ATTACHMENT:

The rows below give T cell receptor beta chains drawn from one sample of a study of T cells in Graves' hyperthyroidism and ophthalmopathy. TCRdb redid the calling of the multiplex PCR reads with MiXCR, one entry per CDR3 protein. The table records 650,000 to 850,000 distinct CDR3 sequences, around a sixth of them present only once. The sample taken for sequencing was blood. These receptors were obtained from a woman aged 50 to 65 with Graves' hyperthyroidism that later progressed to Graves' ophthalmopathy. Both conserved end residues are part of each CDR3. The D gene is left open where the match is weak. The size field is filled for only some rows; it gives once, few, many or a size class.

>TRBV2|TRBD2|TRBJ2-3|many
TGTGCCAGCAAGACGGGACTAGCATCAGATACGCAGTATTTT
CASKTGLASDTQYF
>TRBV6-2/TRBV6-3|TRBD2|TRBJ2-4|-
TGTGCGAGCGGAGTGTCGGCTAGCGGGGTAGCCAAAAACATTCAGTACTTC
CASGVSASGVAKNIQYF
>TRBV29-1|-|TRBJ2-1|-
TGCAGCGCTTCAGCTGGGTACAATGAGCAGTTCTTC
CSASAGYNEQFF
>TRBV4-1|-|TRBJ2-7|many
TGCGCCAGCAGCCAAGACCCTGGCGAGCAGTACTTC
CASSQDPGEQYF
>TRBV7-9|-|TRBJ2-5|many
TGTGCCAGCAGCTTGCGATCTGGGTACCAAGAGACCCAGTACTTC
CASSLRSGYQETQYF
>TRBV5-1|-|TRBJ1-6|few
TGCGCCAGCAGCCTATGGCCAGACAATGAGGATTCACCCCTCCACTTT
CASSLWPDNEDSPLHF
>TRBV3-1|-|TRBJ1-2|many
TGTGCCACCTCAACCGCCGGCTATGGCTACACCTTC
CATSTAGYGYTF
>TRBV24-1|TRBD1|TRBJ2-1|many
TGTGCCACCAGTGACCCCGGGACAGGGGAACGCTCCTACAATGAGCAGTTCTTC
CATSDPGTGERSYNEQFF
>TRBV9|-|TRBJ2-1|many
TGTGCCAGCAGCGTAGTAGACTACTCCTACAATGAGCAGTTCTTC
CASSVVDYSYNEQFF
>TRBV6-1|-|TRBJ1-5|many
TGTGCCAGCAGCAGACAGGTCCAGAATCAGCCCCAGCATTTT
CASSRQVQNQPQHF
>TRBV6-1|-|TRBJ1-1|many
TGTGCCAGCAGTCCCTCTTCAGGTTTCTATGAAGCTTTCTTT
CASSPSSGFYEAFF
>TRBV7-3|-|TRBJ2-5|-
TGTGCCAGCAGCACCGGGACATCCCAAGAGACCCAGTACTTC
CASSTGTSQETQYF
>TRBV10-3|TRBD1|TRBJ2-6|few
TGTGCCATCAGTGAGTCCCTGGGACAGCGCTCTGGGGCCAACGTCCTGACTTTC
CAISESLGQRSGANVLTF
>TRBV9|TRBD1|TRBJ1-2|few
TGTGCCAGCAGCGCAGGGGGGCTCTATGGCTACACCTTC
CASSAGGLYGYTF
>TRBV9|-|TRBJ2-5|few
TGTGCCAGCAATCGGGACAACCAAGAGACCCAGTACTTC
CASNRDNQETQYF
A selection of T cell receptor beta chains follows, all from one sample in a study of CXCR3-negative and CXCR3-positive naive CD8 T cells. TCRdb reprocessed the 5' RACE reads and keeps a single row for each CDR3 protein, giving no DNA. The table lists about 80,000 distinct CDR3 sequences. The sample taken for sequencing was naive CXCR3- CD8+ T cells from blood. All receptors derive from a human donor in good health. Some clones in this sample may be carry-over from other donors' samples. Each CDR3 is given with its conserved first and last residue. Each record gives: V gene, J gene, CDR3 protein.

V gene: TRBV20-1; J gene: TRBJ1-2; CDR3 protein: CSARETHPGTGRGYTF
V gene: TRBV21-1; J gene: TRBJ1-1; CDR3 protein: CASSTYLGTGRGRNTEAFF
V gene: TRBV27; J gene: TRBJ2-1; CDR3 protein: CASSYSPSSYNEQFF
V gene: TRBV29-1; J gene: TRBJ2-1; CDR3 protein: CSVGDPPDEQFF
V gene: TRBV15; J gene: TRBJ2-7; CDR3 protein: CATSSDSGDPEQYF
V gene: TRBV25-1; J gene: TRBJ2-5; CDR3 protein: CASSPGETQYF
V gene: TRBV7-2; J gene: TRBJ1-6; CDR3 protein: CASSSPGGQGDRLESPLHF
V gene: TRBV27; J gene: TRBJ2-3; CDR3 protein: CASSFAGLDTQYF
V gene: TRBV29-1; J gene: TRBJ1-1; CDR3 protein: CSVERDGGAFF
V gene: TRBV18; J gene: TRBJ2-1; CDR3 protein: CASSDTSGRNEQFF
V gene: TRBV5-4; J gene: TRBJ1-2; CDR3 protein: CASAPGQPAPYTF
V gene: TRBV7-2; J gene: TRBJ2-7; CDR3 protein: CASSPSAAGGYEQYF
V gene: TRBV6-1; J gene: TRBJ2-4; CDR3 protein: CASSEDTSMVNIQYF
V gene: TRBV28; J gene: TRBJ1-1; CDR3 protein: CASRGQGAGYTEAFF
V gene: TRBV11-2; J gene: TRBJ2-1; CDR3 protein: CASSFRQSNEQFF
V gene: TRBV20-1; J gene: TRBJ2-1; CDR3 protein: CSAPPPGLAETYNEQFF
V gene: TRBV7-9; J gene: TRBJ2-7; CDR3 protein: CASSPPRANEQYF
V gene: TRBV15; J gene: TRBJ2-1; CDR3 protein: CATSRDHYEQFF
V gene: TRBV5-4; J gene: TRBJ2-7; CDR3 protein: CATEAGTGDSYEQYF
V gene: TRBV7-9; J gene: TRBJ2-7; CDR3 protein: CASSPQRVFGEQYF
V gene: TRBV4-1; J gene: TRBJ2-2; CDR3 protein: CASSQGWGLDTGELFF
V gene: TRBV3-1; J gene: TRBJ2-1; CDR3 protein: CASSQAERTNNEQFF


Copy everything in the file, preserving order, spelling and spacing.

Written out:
The rows below give T cell receptor beta chains drawn from one sample of a study of T cells in Graves' hyperthyroidism and ophthalmopathy. TCRdb redid the calling of the multiplex PCR reads with MiXCR, one entry per CDR3 protein. The table records 650,000 to 850,000 distinct CDR3 sequences, around a sixth of them present only once. The sample taken for sequencing was blood. These receptors were obtained from a woman aged 50 to 65 with Graves' hyperthyroidism that later progressed to Graves' ophthalmopathy. Both conserved end residues are part of each CDR3. The D gene is left open where the match is weak. The size field is filled for only some rows; it gives once, few, many or a size class.

>TRBV2|TRBD2|TRBJ2-3|many
TGTGCCAGCAAGACGGGACTAGCATCAGATACGCAGTATTTT
CASKTGLASDTQYF
>TRBV6-2/TRBV6-3|TRBD2|TRBJ2-4|-
TGTGCGAGCGGAGTGTCGGCTAGCGGGGTAGCCAAAAACATTCAGTACTTC
CASGVSASGVAKNIQYF
>TRBV29-1|-|TRBJ2-1|-
TGCAGCGCTTCAGCTGGGTACAATGAGCAGTTCTTC
CSASAGYNEQFF
>TRBV4-1|-|TRBJ2-7|many
TGCGCCAGCAGCCAAGACCCTGGCGAGCAGTACTTC
CASSQDPGEQYF
>TRBV7-9|-|TRBJ2-5|many
TGTGCCAGCAGCTTGCGATCTGGGTACCAAGAGACCCAGTACTTC
CASSLRSGYQETQYF
>TRBV5-1|-|TRBJ1-6|few
TGCGCCAGCAGCCTATGGCCAGACAATGAGGATTCACCCCTCCACTTT
CASSLWPDNEDSPLHF
>TRBV3-1|-|TRBJ1-2|many
TGTGCCACCTCAACCGCCGGCTATGGCTACACCTTC
CATSTAGYGYTF
>TRBV24-1|TRBD1|TRBJ2-1|many
TGTGCCACCAGTGACCCCGGGACAGGGGAACGCTCCTACAATGAGCAGTTCTTC
CATSDPGTGERSYNEQFF
>TRBV9|-|TRBJ2-1|many
TGTGCCAGCAGCGTAGTAGACTACTCCTACAATGAGCAGTTCTTC
CASSVVDYSYNEQFF
>TRBV6-1|-|TRBJ1-5|many
TGTGCCAGCAGCAGACAGGTCCAGAATCAGCCCCAGCATTTT
CASSRQVQNQPQHF
>TRBV6-1|-|TRBJ1-1|many
TGTGCCAGCAGTCCCTCTTCAGGTTTCTATGAAGCTTTCTTT
CASSPSSGFYEAFF
>TRBV7-3|-|TRBJ2-5|-
TGTGCCAGCAGCACCGGGACATCCCAAGAGACCCAGTACTTC
CASSTGTSQETQYF
>TRBV10-3|TRBD1|TRBJ2-6|few
TGTGCCATCAGTGAGTCCCTGGGACAGCGCTCTGGGGCCAACGTCCTGACTTTC
CAISESLGQRSGANVLTF
>TRBV9|TRBD1|TRBJ1-2|few
TGTGCCAGCAGCGCAGGGGGGCTCTATGGCTACACCTTC
CASSAGGLYGYTF
>TRBV9|-|TRBJ2-5|few
TGTGCCAGCAATCGGGACAACCAAGAGACCCAGTACTTC
CASNRDNQETQYF
A selection of T cell receptor beta chains follows, all from one sample in a study of CXCR3-negative and CXCR3-positive naive CD8 T cells. TCRdb reprocessed the 5' RACE reads and keeps a single row for each CDR3 protein, giving no DNA. The table lists about 80,000 distinct CDR3 sequences. The sample taken for sequencing was naive CXCR3- CD8+ T cells from blood. All receptors derive from a human donor in good health. Some clones in this sample may be carry-over from other donors' samples. Each CDR3 is given with its conserved first and last residue. Each record gives: V gene, J gene, CDR3 protein.

V gene: TRBV20-1; J gene: TRBJ1-2; CDR3 protein: CSARETHPGTGRGYTF
V gene: TRBV21-1; J gene: TRBJ1-1; CDR3 protein: CASSTYLGTGRGRNTEAFF
V gene: TRBV27; J gene: TRBJ2-1; CDR3 protein: CASSYSPSSYNEQFF
V gene: TRBV29-1; J gene: TRBJ2-1; CDR3 protein: CSVGDPPDEQFF
V gene: TRBV15; J gene: TRBJ2-7; CDR3 protein: CATSSDSGDPEQYF
V gene: TRBV25-1; J gene: TRBJ2-5; CDR3 protein: CASSPGETQYF
V gene: TRBV7-2; J gene: TRBJ1-6; CDR3 protein: CASSSPGGQGDRLESPLHF
V gene: TRBV27; J gene: TRBJ2-3; CDR3 protein: CASSFAGLDTQYF
V gene: TRBV29-1; J gene: TRBJ1-1; CDR3 protein: CSVERDGGAFF
V gene: TRBV18; J gene: TRBJ2-1; CDR3 protein: CASSDTSGRNEQFF
V gene: TRBV5-4; J gene: TRBJ1-2; CDR3 protein: CASAPGQPAPYTF
V gene: TRBV7-2; J gene: TRBJ2-7; CDR3 protein: CASSPSAAGGYEQYF
V gene: TRBV6-1; J gene: TRBJ2-4; CDR3 protein: CASSEDTSMVNIQYF
V gene: TRBV28; J gene: TRBJ1-1; CDR3 protein: CASRGQGAGYTEAFF
V gene: TRBV11-2; J gene: TRBJ2-1; CDR3 protein: CASSFRQSNEQFF
V gene: TRBV20-1; J gene: TRBJ2-1; CDR3 protein: CSAPPPGLAETYNEQFF
V gene: TRBV7-9; J gene: TRBJ2-7; CDR3 protein: CASSPPRANEQYF
V gene: TRBV15; J gene: TRBJ2-1; CDR3 protein: CATSRDHYEQFF
V gene: TRBV5-4; J gene: TRBJ2-7; CDR3 protein: CATEAGTGDSYEQYF
V gene: TRBV7-9; J gene: TRBJ2-7; CDR3 protein: CASSPQRVFGEQYF
V gene: TRBV4-1; J gene: TRBJ2-2; CDR3 protein: CASSQGWGLDTGELFF
V gene: TRBV3-1; J gene: TRBJ2-1; CDR3 protein: CASSQAERTNNEQFF